Saturday, 7 July 2012

Human Guinea Pig: Part 2 - DEXA scan

This is the second part of the story about my overnight stay in the hospital's research department, having lots of tests to look at the effect my pituitary tumour is having on my body and metabolism. You can read the first part here.

DEXA (Dual Energy X-ray Absorbtiometry) Scans - Bone Density & Body Composition

The first scan I had in the research department was a DEXA scan. People with hyperthyroidism are at risk of osteoporosis, so they wanted to check whether I had lower than expected bone density, a high risk factor. They also performed a body composition scan using the same machine, which analyses your whole body to determine what percentage of your body is made up of fat.

As the machine uses x-rays, you can't wear anything metal. They gave me a pair of scrubs to change into, as my trousers had metal bits in them. Initially, I was secretly very excited about this chance to see what I would look like as a nurse. However, the scrubs they gave me were absolutely huge - so in fact I found out what I look like as a formerly obese nurse who needs to update her wardrobe post-Weight Watchers. The trousers were so large that I could fit in one leg. Don't believe me? Here's a photo: 

Anyone care to join me in here?
I asked the lady doing the scan if I needed to remove my jewellery as well, and she said not to worry, it was just the trousers that were the problem. Seemed odd, but ok. Then I got into the scanning room and she asked me to take off my jewellery. No problem. Then I had to get lined up for the scan. Because it looks at your spine ,it's important you lie down in a perfectly straight line on the machine, which took a few minutes. Then, just as the scan was about to start, she turned around, looked at me and said "Are you wearing a bra?"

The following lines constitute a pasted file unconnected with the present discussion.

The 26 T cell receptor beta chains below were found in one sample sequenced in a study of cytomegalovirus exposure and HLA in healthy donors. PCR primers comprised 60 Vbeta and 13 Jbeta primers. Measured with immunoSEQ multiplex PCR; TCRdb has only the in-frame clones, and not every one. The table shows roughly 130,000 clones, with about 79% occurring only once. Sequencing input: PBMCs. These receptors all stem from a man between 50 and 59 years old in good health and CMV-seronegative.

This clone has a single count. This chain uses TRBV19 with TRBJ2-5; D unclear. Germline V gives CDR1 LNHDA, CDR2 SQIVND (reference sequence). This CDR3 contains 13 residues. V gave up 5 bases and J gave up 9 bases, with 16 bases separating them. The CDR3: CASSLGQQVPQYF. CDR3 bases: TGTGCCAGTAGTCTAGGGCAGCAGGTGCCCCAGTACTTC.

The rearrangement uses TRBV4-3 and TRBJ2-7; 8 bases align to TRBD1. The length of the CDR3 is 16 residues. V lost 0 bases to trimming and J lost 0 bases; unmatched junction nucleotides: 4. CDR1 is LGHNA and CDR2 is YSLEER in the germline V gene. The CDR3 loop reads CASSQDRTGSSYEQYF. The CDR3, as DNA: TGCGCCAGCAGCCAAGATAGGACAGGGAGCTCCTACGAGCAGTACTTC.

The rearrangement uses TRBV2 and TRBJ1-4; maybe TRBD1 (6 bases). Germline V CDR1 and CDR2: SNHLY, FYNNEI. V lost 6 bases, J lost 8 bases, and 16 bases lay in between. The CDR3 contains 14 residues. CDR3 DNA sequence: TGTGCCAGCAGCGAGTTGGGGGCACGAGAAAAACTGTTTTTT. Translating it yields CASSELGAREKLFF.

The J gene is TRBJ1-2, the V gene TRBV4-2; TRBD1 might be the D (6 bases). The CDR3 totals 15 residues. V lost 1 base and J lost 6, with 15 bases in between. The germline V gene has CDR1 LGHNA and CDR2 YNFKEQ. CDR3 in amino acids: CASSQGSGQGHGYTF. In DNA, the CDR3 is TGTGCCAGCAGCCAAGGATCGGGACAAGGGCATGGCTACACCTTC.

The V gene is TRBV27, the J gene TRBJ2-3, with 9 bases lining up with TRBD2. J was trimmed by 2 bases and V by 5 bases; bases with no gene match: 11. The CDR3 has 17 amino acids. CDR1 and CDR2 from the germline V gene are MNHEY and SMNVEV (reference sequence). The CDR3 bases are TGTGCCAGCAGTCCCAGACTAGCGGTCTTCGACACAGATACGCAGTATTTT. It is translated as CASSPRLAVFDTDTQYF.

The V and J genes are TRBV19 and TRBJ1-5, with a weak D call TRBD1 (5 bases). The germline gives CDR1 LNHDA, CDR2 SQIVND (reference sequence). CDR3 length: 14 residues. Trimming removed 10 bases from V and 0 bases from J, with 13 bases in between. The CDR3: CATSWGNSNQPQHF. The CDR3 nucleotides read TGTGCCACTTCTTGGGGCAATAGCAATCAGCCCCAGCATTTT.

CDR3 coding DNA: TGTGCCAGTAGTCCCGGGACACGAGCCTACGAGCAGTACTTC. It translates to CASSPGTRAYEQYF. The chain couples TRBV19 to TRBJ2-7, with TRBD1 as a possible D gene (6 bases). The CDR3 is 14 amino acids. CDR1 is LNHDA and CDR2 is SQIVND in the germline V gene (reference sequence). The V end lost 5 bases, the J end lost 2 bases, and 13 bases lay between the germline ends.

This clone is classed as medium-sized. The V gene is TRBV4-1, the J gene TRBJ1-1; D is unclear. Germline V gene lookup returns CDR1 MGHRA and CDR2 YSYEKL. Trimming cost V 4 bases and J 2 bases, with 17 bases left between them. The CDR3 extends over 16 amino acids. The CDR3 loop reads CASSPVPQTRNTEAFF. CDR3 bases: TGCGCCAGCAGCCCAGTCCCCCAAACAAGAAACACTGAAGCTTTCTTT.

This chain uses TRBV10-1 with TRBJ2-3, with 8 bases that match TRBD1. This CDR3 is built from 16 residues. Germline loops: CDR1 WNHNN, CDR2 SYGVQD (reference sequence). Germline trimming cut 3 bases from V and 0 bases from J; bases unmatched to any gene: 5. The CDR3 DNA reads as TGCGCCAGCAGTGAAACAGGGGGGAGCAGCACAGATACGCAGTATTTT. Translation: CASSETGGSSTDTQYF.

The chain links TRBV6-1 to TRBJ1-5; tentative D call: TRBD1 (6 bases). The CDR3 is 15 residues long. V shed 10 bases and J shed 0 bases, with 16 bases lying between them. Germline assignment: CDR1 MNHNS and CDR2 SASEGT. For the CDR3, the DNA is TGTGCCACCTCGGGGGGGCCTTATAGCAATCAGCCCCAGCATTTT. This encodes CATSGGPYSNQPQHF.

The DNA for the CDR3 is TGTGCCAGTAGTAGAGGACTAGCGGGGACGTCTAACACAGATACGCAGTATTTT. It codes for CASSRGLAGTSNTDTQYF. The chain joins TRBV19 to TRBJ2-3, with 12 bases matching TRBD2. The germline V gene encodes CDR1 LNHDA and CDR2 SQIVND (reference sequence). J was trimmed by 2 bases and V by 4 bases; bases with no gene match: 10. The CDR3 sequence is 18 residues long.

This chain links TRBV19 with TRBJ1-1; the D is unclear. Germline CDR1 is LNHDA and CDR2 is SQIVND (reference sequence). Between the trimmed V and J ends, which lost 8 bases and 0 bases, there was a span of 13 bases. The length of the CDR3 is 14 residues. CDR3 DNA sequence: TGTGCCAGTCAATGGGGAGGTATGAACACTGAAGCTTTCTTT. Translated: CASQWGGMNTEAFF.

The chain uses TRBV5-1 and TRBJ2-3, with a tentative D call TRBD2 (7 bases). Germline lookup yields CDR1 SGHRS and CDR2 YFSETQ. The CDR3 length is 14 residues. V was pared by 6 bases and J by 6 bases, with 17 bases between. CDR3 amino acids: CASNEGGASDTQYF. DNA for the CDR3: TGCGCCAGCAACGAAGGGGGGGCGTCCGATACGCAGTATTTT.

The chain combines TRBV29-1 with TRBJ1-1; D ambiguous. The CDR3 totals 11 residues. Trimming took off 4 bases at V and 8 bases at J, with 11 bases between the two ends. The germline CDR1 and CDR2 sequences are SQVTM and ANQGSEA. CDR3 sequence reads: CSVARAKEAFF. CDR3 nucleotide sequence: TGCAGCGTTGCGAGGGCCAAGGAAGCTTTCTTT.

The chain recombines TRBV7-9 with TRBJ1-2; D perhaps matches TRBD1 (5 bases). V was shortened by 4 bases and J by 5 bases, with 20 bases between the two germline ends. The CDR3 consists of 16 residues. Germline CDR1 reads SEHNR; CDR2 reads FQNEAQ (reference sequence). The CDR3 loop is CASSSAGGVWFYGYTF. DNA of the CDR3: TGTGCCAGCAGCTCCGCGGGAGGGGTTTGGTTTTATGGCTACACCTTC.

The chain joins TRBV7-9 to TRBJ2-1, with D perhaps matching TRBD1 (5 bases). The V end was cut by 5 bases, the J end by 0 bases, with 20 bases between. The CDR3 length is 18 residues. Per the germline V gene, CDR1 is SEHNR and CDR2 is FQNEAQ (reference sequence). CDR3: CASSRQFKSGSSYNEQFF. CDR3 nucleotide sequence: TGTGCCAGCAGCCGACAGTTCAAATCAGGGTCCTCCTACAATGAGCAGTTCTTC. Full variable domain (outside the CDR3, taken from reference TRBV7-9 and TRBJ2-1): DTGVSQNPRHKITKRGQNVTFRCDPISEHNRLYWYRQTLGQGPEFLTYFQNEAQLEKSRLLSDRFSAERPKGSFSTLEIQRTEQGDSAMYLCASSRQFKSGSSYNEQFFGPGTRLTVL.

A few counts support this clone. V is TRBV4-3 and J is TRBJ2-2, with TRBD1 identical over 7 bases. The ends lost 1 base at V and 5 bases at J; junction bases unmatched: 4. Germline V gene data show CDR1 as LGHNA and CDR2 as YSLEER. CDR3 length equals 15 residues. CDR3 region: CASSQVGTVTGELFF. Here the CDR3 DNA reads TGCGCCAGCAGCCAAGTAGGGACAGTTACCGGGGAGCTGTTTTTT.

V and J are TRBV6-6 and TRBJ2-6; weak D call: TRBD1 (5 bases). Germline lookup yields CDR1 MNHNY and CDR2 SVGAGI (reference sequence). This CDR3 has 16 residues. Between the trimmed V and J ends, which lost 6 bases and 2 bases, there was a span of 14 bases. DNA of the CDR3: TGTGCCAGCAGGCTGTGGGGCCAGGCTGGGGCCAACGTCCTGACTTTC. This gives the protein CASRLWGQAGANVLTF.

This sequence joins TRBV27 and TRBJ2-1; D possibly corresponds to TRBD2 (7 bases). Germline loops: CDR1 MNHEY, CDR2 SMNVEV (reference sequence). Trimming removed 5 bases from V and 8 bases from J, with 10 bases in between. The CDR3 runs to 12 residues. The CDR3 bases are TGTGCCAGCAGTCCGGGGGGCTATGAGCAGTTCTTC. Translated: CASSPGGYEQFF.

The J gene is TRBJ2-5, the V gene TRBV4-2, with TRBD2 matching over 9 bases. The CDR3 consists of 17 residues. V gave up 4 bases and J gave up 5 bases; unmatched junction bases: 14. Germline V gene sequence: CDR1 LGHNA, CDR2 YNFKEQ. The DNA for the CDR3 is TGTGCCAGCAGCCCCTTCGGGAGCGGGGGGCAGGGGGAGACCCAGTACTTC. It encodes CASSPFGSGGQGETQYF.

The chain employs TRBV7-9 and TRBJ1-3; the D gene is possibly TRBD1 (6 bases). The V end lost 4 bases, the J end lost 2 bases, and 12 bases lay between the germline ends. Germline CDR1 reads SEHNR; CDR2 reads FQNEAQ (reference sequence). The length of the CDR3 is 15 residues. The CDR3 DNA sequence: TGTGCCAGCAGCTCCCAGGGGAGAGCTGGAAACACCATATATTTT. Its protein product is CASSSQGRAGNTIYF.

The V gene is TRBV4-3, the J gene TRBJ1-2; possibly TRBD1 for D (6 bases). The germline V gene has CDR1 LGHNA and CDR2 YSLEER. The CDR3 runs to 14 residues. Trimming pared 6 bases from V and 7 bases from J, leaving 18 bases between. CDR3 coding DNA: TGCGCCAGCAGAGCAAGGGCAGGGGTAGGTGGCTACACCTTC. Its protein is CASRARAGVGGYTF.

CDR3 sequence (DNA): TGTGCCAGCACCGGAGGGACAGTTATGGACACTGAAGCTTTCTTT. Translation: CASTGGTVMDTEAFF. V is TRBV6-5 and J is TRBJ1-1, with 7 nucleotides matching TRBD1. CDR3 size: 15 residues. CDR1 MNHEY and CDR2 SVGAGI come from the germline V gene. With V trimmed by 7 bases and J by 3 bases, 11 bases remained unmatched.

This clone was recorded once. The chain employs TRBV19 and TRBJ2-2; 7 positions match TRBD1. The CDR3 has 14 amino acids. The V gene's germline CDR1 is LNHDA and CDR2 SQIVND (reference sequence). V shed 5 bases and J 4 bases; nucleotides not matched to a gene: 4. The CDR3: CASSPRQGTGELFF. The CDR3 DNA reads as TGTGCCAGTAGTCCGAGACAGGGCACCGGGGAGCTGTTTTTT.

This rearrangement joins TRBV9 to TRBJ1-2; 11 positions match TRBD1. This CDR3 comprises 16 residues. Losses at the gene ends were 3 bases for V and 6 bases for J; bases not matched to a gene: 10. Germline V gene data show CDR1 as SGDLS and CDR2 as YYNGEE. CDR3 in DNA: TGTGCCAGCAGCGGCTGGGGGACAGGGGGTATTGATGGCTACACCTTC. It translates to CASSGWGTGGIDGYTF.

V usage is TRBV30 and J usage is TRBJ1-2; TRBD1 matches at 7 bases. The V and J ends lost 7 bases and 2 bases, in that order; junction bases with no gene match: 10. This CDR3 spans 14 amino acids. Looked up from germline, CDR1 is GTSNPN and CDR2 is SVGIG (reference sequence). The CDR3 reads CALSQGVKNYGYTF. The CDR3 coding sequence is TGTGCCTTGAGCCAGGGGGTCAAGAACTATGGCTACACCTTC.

As I had not been told to take it off, I was indeed wearing a bra. It hadn't even occurred to me that the underwiring would get in the way of the scan. So I had to get up and take it off, then go through the whole aligning-your-spine-to-the-scanner process again. The DEXA scanner is basically a big table which you lie on, with an arm over the top which very ponderously slides (or rather, judders) along its length, just above you. The x-rays are fairly low dose, less than a long-distance flight. The whole process is quite quick; first the body composition scan was taken as I lay down normally, then they scanned my spine. In order to scan it properly, you have to lie with your legs up on a block so that your spine is flat against the table surface. Finally, they scan your femur at the hip joint, which requires that you rotate your leg slightly in an unnatural fashion. In order to assist with this, they tie your foot to a plastic block. It's all pretty weird.

In the corner of the scanning room was a human-sized giant egg with a little window in it. Apparently it was a BOD POD, a different kind of body composition scanner. I was pretty intigued by this piece of kit and faintly disappointed I didn't get to try it out.